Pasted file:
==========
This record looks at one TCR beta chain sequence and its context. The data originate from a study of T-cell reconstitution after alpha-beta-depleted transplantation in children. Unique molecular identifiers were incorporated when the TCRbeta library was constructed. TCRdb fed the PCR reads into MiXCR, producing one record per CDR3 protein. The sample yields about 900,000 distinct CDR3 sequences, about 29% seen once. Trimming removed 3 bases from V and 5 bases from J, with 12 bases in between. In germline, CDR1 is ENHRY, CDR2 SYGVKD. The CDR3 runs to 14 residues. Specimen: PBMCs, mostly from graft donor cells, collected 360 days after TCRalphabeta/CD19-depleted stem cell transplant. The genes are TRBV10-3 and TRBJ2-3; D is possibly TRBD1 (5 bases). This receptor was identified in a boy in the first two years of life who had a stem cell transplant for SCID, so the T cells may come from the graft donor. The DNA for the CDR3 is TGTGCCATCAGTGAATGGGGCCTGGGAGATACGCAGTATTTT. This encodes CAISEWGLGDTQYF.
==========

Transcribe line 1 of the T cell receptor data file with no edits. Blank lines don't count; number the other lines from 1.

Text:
This record looks at one TCR beta chain sequence and its context. The data originate from a study of T-cell reconstitution after alpha-beta-depleted transplantation in children. Unique molecular identifiers were incorporated when the TCRbeta library was constructed. TCRdb fed the PCR reads into MiXCR, producing one record per CDR3 protein. The sample yields about 900,000 distinct CDR3 sequences, about 29% seen once. Trimming removed 3 bases from V and 5 bases from J, with 12 bases in between. In germline, CDR1 is ENHRY, CDR2 SYGVKD. The CDR3 runs to 14 residues. Specimen: PBMCs, mostly from graft donor cells, collected 360 days after TCRalphabeta/CD19-depleted stem cell transplant. The genes are TRBV10-3 and TRBJ2-3; D is possibly TRBD1 (5 bases). This receptor was identified in a boy in the first two years of life who had a stem cell transplant for SCID, so the T cells may come from the graft donor. The DNA for the CDR3 is TGTGCCATCAGTGAATGGGGCCTGGGAGATACGCAGTATTTT. This encodes CAISEWGLGDTQYF.